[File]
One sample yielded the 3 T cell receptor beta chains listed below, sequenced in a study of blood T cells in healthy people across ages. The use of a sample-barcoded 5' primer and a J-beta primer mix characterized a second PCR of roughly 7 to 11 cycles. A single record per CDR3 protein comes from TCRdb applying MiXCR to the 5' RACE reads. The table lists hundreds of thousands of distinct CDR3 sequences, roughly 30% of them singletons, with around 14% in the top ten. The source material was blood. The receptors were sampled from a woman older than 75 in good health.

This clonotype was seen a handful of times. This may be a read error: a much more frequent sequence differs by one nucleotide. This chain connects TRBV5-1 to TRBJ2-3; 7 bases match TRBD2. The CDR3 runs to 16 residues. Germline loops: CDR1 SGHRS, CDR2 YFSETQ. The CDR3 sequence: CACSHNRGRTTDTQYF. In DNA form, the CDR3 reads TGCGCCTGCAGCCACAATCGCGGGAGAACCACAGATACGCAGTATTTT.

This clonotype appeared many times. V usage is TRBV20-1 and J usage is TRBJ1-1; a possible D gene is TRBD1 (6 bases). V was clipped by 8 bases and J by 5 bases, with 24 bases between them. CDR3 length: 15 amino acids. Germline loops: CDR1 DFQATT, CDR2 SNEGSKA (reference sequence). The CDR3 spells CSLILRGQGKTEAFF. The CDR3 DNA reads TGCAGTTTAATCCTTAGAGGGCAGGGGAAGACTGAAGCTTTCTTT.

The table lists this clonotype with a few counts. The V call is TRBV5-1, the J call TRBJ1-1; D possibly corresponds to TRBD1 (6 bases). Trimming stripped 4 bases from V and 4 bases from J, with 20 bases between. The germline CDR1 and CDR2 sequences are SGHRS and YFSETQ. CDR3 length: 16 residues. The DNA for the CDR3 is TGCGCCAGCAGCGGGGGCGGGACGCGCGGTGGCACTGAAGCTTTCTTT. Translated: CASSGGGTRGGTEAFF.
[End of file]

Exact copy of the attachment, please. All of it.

One sample yielded the 3 T cell receptor beta chains listed below, sequenced in a study of blood T cells in healthy people across ages. The use of a sample-barcoded 5' primer and a J-beta primer mix characterized a second PCR of roughly 7 to 11 cycles. A single record per CDR3 protein comes from TCRdb applying MiXCR to the 5' RACE reads. The table lists hundreds of thousands of distinct CDR3 sequences, roughly 30% of them singletons, with around 14% in the top ten. The source material was blood. The receptors were sampled from a woman older than 75 in good health.

This clonotype was seen a handful of times. This may be a read error: a much more frequent sequence differs by one nucleotide. This chain connects TRBV5-1 to TRBJ2-3; 7 bases match TRBD2. The CDR3 runs to 16 residues. Germline loops: CDR1 SGHRS, CDR2 YFSETQ. The CDR3 sequence: CACSHNRGRTTDTQYF. In DNA form, the CDR3 reads TGCGCCTGCAGCCACAATCGCGGGAGAACCACAGATACGCAGTATTTT.

This clonotype appeared many times. V usage is TRBV20-1 and J usage is TRBJ1-1; a possible D gene is TRBD1 (6 bases). V was clipped by 8 bases and J by 5 bases, with 24 bases between them. CDR3 length: 15 amino acids. Germline loops: CDR1 DFQATT, CDR2 SNEGSKA (reference sequence). The CDR3 spells CSLILRGQGKTEAFF. The CDR3 DNA reads TGCAGTTTAATCCTTAGAGGGCAGGGGAAGACTGAAGCTTTCTTT.

The table lists this clonotype with a few counts. The V call is TRBV5-1, the J call TRBJ1-1; D possibly corresponds to TRBD1 (6 bases). Trimming stripped 4 bases from V and 4 bases from J, with 20 bases between. The germline CDR1 and CDR2 sequences are SGHRS and YFSETQ. CDR3 length: 16 residues. The DNA for the CDR3 is TGCGCCAGCAGCGGGGGCGGGACGCGCGGTGGCACTGAAGCTTTCTTT. Translated: CASSGGGTRGGTEAFF.